Napoleon Hill, Joseph Murphy, Dale Carnegie
Napoleon Hill (1883-1970) was an American author in the area of the new thought movement who was one of the earliest producers of the modern genre of personal-success literature. He is widely considered to be one of the great writers on success. His most famous work, Think and Grow Rich (1937), is one of the best-selling books of all time (at the time of Hill's death in 1970, Think and Grow Rich had sold 20 million copies). Hill's works examined the power of personal beliefs, and the role they play in personal success. He became an advisor to President Franklin D. Roosevelt from 1933 to 1936. "What the mind of man can conceive and believe, it can achieve" is one of Hill's hallmark expressions. How achievement actually occurs, and a formula for it that puts success in reach of the average person, were the focal points of Hill's books.
Dale Harbison Carnegie (1888 –1955) was an American writer and lecturer and the developer of famous courses in self-improvement, salesmanship, corporate training, public speaking, and interpersonal skills. Born into poverty on a farm in Missouri, he was the author of How to Win Friends and Influence People (1936), a bestseller that remains popular today. He also wrote How to Stop Worrying and Start Living (1948), Lincoln the Unknown (1932), and several other books. One of the core ideas in his books is that it is possible to change other people's behavior by changing one's behavior toward them.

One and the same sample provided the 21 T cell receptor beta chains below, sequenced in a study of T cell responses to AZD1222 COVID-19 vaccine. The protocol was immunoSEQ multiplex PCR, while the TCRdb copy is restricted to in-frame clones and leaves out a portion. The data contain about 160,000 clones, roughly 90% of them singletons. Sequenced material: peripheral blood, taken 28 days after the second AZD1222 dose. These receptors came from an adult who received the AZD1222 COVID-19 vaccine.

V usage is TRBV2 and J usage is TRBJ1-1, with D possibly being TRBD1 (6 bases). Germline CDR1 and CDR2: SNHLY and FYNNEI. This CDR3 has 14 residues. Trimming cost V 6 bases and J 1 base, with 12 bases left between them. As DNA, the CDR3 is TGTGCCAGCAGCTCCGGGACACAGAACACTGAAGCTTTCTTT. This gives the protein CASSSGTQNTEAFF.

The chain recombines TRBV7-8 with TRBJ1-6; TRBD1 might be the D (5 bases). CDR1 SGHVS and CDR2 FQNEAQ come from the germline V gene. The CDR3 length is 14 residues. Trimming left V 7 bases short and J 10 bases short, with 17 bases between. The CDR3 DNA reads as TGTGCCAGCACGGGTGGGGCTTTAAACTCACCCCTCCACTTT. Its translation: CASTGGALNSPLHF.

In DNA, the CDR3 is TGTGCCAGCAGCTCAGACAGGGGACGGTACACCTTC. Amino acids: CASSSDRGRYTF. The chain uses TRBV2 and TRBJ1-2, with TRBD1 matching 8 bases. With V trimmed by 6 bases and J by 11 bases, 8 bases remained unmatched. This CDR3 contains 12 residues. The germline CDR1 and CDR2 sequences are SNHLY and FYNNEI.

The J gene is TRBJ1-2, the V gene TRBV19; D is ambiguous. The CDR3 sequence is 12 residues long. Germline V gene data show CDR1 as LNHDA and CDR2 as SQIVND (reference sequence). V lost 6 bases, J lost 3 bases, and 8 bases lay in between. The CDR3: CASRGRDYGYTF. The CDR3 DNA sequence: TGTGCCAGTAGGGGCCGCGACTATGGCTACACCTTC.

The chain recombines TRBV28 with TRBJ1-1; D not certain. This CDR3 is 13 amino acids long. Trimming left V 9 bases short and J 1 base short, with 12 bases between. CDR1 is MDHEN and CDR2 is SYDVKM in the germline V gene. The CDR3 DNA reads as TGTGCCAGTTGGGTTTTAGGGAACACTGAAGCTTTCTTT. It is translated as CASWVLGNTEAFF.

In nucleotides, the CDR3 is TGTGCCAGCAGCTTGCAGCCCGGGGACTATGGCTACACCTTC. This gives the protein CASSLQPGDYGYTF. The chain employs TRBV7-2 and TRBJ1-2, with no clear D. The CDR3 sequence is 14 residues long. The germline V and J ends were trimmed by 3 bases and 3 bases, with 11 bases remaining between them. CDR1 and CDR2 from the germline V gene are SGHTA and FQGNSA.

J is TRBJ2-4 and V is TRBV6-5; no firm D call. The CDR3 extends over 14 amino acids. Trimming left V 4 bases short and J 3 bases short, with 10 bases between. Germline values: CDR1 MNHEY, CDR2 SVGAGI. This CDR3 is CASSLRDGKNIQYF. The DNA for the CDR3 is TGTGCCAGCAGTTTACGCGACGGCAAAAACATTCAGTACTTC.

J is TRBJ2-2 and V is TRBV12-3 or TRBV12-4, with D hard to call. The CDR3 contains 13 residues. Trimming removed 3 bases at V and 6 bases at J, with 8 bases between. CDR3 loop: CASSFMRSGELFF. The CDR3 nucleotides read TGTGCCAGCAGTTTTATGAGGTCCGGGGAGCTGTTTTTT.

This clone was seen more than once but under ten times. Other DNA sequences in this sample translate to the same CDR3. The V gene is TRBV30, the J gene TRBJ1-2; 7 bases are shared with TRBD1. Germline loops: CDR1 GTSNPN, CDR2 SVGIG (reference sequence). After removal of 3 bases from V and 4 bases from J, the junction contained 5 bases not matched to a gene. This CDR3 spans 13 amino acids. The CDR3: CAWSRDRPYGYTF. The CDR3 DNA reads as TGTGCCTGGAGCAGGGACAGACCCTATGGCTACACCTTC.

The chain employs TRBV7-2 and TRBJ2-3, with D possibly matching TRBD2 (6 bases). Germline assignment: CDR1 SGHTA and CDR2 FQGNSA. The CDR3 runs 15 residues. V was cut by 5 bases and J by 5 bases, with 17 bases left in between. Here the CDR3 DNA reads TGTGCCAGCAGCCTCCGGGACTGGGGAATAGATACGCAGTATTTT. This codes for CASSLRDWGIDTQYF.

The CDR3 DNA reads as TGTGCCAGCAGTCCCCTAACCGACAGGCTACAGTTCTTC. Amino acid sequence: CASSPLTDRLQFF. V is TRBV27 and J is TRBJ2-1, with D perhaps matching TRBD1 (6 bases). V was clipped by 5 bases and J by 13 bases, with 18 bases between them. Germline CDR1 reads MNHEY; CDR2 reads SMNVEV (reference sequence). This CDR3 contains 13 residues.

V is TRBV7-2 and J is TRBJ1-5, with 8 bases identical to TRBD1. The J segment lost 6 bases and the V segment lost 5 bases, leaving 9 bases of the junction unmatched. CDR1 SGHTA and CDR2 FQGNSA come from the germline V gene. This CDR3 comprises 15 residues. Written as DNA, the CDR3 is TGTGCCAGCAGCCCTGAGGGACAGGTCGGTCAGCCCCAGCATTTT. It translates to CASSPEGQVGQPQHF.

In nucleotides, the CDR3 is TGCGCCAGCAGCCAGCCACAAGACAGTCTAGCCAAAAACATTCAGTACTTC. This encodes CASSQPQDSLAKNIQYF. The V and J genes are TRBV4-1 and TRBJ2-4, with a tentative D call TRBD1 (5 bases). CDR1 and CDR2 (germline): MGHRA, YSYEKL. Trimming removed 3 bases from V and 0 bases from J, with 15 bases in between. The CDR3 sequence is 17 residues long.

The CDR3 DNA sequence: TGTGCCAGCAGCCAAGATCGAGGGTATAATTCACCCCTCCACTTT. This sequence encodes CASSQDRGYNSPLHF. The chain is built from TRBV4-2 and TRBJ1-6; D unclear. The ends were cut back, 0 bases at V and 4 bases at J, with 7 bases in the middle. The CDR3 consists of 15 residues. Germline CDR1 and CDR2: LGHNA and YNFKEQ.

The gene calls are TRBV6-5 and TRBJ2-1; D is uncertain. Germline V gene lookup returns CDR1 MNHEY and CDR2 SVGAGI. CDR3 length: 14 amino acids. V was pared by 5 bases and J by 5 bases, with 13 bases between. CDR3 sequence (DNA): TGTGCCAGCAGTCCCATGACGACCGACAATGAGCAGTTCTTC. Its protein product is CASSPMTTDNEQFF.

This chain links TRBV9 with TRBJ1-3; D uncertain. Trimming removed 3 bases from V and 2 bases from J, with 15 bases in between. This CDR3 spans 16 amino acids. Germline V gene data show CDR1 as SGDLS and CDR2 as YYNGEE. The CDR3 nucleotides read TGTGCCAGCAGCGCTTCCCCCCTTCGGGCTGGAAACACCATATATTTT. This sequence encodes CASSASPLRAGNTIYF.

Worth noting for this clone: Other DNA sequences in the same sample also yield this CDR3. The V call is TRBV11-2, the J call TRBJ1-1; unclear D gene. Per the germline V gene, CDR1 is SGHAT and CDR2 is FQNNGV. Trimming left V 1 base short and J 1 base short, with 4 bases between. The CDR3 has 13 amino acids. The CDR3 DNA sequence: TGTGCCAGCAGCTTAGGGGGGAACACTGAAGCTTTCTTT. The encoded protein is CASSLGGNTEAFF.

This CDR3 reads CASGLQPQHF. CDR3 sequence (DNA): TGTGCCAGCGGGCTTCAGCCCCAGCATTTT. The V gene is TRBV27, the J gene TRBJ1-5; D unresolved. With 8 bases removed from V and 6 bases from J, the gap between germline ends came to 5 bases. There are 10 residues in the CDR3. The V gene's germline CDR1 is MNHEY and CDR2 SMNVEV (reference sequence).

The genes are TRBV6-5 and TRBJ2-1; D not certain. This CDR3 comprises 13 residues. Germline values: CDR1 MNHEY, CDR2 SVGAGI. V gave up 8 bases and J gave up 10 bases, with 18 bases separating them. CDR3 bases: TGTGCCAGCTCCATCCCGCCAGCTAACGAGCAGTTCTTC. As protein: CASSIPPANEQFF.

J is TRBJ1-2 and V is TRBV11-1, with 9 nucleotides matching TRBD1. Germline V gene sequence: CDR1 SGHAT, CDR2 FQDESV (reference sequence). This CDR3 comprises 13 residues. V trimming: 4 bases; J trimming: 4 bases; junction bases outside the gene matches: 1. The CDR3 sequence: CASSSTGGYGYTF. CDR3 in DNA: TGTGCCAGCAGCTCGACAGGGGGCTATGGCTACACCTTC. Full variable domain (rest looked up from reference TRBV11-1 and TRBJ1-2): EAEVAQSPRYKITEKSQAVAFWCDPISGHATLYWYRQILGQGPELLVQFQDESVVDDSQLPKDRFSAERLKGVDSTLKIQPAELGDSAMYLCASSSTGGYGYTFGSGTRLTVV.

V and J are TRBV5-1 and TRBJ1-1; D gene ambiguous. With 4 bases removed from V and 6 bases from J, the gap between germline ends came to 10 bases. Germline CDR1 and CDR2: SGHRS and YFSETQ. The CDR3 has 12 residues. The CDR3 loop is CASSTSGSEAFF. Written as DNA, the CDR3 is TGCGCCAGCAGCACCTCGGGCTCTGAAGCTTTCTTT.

Joseph Murphy (1898 - 1981) was an Irish born, naturalised American author and New Thought minister, ordained in Divine Science and Religious Science. Murphy was born in Ireland. He joined the Jesuits. In his twenties, before being ordained a priest, an experience with healing prayer led him to leave the Jesuits and move to the United States, where he became a pharmacist in New York City (having a degree in chemistry by that time). Murphy traveled to India and spent lot of time with Indian sages, learning Hindu philosophy. He later on formed a new church in America with Hindu ideologies.
In the mid-1940s, he moved to Los Angeles, where he met Religious Science founder Ernest Holmes, and was ordained into Religious Science by Holmes in 1946, thereafter teaching at Rochester, New York, and later at the Institute of Religious Science in Los Angeles. A meeting with Divine Science Association president Erwin Gregg led to him being reordained into Divine Science, and he became the minister of the Los Angeles Divine Science Church in 1949, which he built into one of the largest New Thought congregations in the country.